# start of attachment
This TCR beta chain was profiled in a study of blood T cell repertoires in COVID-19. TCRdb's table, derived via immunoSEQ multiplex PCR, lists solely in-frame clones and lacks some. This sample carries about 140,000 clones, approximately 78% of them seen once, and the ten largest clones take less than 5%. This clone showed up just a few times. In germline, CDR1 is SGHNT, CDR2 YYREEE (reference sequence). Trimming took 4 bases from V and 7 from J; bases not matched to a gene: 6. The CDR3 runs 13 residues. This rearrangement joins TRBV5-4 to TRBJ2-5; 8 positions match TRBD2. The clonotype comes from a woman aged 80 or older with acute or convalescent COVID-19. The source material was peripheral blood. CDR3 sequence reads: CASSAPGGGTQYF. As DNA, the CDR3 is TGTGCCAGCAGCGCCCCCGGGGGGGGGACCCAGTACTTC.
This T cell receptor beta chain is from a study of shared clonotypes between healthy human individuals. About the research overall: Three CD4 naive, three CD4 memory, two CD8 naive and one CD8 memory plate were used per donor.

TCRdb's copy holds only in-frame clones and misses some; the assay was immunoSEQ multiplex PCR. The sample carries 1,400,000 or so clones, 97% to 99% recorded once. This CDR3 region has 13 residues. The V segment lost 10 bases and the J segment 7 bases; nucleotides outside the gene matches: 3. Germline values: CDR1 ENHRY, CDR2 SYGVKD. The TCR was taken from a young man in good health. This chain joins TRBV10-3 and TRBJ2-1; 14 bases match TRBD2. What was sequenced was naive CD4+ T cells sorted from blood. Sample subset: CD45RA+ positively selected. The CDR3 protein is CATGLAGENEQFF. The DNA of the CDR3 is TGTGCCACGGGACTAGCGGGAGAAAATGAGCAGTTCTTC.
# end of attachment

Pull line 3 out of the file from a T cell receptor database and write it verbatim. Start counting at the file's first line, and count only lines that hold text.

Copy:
TCRdb's copy holds only in-frame clones and misses some; the assay was immunoSEQ multiplex PCR. The sample carries 1,400,000 or so clones, 97% to 99% recorded once. This CDR3 region has 13 residues. The V segment lost 10 bases and the J segment 7 bases; nucleotides outside the gene matches: 3. Germline values: CDR1 ENHRY, CDR2 SYGVKD. The TCR was taken from a young man in good health. This chain joins TRBV10-3 and TRBJ2-1; 14 bases match TRBD2. What was sequenced was naive CD4+ T cells sorted from blood. Sample subset: CD45RA+ positively selected. The CDR3 protein is CATGLAGENEQFF. The DNA of the CDR3 is TGTGCCACGGGACTAGCGGGAGAAAATGAGCAGTTCTTC.